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On a History Note: Remembering the corner grocery | By Dave Bohn

Washington Co., WI –  Dave Bohn was born just a few months after the stock market crash; he grew up during the Great Depression in the 1930’s on a farm just south of West Bend on Highway P.  In addition to having dairy cows and growing grain, his parents raised chickens and sold eggs.  Here’s a story Dave wrote about shopping during those times.

Dave Bohn

My mom would sell eggs to a store in West Bend.  Peters General Store was one that sold groceries and dry goods (clothes and cloth material) and a little of everything.  It was located on the SW corner of Hickory and Main Street.

The Peters store was about 4,000 square feet on the main level.   Mom would drive the eggs to them to sell and they would pay for the eggs with tokens, coins like chips that stores had.  The tokens mom got could only be used for merchandise at the Peters store, so it was like a trade.  I guess this was a common practice at the time with stores.

Anything you bought at Peters that had to be wrapped like clothes or dry goods, was wrapped in brown kraft wrapping paper and bound together with string, as there was no masking or Scotch tape then.

There were big rolls of string all around the store, where the clerks would wrap your purchase before you left.  In some bigger stores, such as Peters, you would pay the clerk for your purchase and the money was placed in a small cup like trolley that ran on a wire up to the second floor, as there was no money on the main level.

The cup would take the money and the sales slip to the second floor cashier, who would make change and give a receipt, and send it back down to the clerk on the main level.  To send this trolley on its way, the clerk on the main level would pull a line.  I think this would wind a spring, and when the spring unwound, it would send the cup on its way.

As a kid, this did fascinate me – all those cups flying through the air.  This system was used in bigger stores only.  Mom-and-pop stores didn’t have this.

Mom did most of her shopping at Peters because she had credit there from selling eggs.  Peters carried brooms, dustpans and various things for housekeeping, and some groceries that were dry goods, such as flour, sugar, cereal, etc.  Mom would go to sell the eggs about once a week and do her shopping.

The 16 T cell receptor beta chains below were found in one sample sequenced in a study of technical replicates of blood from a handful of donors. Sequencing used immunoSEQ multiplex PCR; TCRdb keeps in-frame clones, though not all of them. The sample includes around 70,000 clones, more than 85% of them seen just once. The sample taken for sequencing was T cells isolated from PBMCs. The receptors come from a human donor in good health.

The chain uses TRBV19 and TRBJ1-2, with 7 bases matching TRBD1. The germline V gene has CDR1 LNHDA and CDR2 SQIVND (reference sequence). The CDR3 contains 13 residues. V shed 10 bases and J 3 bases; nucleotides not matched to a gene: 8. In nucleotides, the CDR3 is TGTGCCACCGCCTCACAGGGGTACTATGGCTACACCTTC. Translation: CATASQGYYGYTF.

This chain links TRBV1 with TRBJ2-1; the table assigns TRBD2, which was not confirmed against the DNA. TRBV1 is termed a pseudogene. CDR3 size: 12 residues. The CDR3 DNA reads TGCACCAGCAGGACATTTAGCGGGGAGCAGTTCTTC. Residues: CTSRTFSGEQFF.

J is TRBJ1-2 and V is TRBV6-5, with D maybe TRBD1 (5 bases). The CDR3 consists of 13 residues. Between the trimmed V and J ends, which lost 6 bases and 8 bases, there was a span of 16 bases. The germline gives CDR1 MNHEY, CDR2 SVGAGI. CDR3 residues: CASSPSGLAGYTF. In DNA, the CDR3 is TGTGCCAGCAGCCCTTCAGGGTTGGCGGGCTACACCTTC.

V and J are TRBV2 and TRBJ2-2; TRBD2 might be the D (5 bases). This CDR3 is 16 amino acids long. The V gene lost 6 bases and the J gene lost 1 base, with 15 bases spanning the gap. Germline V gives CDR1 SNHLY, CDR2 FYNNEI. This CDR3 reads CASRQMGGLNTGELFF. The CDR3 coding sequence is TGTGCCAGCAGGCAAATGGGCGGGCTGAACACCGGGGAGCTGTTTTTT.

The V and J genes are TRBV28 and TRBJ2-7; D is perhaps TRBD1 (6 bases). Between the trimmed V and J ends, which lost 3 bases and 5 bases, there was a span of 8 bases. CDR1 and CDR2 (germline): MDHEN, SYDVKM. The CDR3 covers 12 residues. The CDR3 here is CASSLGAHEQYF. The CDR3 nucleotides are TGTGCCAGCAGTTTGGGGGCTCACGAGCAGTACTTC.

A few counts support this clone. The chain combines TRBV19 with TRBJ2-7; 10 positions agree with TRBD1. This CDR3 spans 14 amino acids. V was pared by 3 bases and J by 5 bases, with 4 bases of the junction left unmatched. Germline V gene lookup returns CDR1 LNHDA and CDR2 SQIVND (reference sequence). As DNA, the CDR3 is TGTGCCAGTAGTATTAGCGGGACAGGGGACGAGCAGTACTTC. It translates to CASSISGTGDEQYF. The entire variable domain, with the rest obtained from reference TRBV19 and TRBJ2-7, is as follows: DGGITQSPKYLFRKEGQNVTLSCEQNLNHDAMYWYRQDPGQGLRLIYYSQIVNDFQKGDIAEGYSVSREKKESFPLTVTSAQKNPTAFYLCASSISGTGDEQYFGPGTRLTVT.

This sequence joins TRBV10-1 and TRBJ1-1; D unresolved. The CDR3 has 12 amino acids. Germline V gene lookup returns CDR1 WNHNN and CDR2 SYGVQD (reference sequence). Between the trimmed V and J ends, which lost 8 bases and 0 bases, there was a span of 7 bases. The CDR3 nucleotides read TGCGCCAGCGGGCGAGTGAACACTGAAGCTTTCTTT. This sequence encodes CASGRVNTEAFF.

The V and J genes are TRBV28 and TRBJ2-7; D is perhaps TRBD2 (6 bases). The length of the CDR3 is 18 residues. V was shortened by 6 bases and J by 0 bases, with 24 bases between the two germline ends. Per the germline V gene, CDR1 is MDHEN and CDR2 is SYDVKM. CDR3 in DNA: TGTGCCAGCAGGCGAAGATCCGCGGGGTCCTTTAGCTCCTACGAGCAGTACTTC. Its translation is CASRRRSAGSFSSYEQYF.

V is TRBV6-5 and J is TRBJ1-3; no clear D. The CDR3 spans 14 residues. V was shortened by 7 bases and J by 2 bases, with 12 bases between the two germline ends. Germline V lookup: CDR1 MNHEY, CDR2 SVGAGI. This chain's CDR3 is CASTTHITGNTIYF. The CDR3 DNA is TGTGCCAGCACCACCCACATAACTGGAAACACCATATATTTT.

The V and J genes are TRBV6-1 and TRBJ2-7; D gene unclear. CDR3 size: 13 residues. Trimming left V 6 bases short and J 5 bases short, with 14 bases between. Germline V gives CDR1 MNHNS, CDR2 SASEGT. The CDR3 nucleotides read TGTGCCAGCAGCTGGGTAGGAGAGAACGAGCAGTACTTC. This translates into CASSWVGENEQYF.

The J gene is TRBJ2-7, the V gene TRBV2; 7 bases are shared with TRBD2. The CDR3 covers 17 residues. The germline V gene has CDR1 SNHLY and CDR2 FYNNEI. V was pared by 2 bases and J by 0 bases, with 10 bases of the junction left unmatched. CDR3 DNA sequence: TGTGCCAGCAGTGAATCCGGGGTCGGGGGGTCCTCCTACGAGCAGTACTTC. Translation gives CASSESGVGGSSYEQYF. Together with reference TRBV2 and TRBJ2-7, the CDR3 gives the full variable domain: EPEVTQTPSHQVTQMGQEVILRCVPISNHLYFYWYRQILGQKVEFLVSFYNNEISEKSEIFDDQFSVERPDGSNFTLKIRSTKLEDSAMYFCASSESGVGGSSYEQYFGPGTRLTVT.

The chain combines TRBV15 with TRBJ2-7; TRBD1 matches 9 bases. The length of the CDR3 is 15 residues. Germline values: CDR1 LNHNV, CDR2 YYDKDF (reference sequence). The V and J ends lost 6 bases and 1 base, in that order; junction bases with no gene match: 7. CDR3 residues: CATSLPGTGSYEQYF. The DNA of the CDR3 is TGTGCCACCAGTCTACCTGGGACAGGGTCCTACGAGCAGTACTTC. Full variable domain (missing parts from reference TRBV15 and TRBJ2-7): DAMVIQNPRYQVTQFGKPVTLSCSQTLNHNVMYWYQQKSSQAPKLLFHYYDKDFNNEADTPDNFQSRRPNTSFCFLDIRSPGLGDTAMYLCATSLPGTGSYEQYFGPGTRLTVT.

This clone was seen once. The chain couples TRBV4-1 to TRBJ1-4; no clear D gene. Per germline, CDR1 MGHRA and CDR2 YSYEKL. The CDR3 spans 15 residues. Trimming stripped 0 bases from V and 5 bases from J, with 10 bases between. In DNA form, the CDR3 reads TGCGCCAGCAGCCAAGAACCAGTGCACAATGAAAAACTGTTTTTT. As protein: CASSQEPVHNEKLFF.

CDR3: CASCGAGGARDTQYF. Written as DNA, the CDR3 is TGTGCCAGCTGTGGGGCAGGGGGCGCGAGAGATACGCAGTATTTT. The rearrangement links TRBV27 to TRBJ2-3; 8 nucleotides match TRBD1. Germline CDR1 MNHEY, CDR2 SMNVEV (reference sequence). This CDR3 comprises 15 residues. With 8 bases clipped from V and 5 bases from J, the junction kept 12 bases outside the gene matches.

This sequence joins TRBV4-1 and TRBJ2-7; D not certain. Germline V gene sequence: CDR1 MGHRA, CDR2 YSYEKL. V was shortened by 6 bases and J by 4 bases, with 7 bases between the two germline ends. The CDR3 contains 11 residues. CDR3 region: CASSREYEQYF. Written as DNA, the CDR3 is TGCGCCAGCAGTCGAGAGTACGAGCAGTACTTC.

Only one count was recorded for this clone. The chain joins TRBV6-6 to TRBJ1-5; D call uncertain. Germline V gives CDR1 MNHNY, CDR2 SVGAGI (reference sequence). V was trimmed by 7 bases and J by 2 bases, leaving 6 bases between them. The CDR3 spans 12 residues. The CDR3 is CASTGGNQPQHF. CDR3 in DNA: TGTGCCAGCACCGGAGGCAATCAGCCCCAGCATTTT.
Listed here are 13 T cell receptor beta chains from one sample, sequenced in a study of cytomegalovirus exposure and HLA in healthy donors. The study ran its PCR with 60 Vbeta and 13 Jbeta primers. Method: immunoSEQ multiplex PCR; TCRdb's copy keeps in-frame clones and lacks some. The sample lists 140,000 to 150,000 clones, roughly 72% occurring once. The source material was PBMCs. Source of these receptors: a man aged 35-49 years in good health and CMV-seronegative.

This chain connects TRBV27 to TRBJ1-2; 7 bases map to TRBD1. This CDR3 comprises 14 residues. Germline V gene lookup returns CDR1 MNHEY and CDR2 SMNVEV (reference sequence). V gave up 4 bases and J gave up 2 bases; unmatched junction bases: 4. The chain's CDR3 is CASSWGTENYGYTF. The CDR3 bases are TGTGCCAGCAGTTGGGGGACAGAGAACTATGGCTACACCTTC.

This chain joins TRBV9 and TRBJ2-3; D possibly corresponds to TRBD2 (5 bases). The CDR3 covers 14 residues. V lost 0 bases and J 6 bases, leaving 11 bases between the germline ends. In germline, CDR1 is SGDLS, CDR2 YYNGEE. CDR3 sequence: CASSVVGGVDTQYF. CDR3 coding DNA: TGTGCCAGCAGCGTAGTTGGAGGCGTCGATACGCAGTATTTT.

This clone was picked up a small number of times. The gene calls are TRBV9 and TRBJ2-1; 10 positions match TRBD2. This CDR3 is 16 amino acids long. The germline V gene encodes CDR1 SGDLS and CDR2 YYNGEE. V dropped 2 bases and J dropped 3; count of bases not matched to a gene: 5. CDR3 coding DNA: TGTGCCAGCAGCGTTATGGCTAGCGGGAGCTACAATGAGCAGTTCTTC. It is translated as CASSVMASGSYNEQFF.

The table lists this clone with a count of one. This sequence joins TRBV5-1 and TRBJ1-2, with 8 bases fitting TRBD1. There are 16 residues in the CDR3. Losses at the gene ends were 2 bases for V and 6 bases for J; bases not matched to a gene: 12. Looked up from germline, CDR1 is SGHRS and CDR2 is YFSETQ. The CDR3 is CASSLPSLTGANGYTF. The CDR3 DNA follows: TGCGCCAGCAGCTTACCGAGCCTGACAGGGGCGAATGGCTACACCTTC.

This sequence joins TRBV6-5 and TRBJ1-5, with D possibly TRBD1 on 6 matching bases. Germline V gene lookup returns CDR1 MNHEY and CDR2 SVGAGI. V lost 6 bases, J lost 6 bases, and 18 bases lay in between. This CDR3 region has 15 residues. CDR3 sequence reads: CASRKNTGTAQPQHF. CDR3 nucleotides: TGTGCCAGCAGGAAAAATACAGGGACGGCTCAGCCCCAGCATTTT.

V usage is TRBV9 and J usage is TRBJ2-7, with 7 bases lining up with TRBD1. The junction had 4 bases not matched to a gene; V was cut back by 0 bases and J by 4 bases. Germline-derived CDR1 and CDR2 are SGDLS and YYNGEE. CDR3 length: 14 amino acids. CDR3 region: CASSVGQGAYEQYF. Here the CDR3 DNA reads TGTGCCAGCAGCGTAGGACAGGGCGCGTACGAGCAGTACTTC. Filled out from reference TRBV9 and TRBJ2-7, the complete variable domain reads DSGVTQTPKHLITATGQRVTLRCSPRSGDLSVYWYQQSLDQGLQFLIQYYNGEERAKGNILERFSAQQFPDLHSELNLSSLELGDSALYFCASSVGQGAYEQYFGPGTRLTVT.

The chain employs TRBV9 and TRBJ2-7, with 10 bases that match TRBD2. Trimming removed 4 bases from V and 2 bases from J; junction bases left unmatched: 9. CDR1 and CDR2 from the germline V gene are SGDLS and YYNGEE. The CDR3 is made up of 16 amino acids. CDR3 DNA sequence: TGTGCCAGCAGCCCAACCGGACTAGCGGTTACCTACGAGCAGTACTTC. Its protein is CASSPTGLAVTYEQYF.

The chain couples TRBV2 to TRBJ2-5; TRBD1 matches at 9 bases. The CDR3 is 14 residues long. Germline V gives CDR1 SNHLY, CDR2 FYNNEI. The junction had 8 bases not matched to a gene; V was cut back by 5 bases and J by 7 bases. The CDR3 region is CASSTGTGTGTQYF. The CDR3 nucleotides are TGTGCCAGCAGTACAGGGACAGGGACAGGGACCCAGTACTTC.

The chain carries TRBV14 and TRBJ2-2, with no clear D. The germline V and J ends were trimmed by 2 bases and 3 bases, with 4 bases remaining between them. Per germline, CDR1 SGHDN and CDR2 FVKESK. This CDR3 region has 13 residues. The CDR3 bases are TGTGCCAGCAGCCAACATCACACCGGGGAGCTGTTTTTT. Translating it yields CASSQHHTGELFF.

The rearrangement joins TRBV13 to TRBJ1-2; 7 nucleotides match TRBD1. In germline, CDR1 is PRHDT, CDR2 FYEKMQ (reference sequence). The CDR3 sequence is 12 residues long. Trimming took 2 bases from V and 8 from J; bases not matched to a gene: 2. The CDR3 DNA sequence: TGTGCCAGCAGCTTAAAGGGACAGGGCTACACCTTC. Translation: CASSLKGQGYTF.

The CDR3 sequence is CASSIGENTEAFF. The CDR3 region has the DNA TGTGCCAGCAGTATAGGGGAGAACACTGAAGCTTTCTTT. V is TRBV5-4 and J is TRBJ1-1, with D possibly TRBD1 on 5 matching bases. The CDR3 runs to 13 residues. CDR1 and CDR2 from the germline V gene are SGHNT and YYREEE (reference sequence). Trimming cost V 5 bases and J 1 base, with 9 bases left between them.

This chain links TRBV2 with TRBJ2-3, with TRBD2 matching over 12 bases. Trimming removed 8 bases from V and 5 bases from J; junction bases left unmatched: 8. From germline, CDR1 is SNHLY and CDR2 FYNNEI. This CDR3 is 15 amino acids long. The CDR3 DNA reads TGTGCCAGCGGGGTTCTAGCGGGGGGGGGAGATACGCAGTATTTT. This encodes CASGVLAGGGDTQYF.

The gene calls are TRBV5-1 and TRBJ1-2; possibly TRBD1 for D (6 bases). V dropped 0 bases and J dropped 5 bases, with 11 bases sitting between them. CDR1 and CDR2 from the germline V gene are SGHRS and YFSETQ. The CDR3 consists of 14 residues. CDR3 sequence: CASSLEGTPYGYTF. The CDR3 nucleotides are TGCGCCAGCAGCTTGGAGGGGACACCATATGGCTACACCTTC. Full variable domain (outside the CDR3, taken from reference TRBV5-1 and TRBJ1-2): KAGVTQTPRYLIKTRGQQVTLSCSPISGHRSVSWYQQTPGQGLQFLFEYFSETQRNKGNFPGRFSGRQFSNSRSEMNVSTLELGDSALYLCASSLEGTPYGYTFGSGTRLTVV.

There was a little store named Hess Grocery Store where we would stop on Sunday after church.  It was on the south side of town on the southwest corner of Oak and Main (Hess sold it to Nehrbass Butcher Shop and it is currently a craft store).  It was a very small store with dry goods only.  So mom just probably would go in and get whatever she needed quickly.  We stayed in the car with dad when she did this.

We mostly ate meat from our farm.  We butchered pigs so we had plenty of pork and of course, we had chicken.  But beef we would have to buy, so we rarely had that.  We did have sausage fairly often.  I think some of the sausage was made during butchering day each winter.

Hoge and Gumm
Courtesy Wisconsin State Historical Society

We might have gotten some sausage at Hess Grocery store, but we probably got it at Hoge and Gumms in Jackson.  Hoge and Gumms was also a General Store.  It was located on Highway 60, near the railroad tracks.  It was built in 1916 and the building still stands today.

Click HERE for a history note on the structure of the Hoge & Gumm building

Hoge and Gumms sold everyday work clothing items, groceries, and some fabric.  That was the only store in Jackson, so they had a little bit of everything, other than fresh food items.   They sold a lot of candy because I remember a big display of candy and mom used to always buy Christmas candy there.  That is where we oftentimes, saw Santa Claus.

Holy Angels

We went to Jackson quite often because that is where we sold our corn to the canning company, our milk went there for a period of time, and we went to the feed mill there as well.  So my parents did shop in Jackson as well as West Bend.  If it wouldn’t have been for church at Holy Angels, we probably always would’ve gone to Jackson, because it was more of a farming town and also dad’s family was located in the Cedar Creek area, which was close to Jackson.

Things are different now in West Bend with lots of large stores and of course, now people order things online.  While we didn’t have everything available to us all the time, we always did have enough to get by.

Wisconsin Architecture and History Inventory Citation: Wisconsin Historical Society, Wisconsin Architecture and History Inventory, Hoge & Gumm building, Village of Jackson, Washington County, WI, Reference No: 14754

Murphy & Prachthauser


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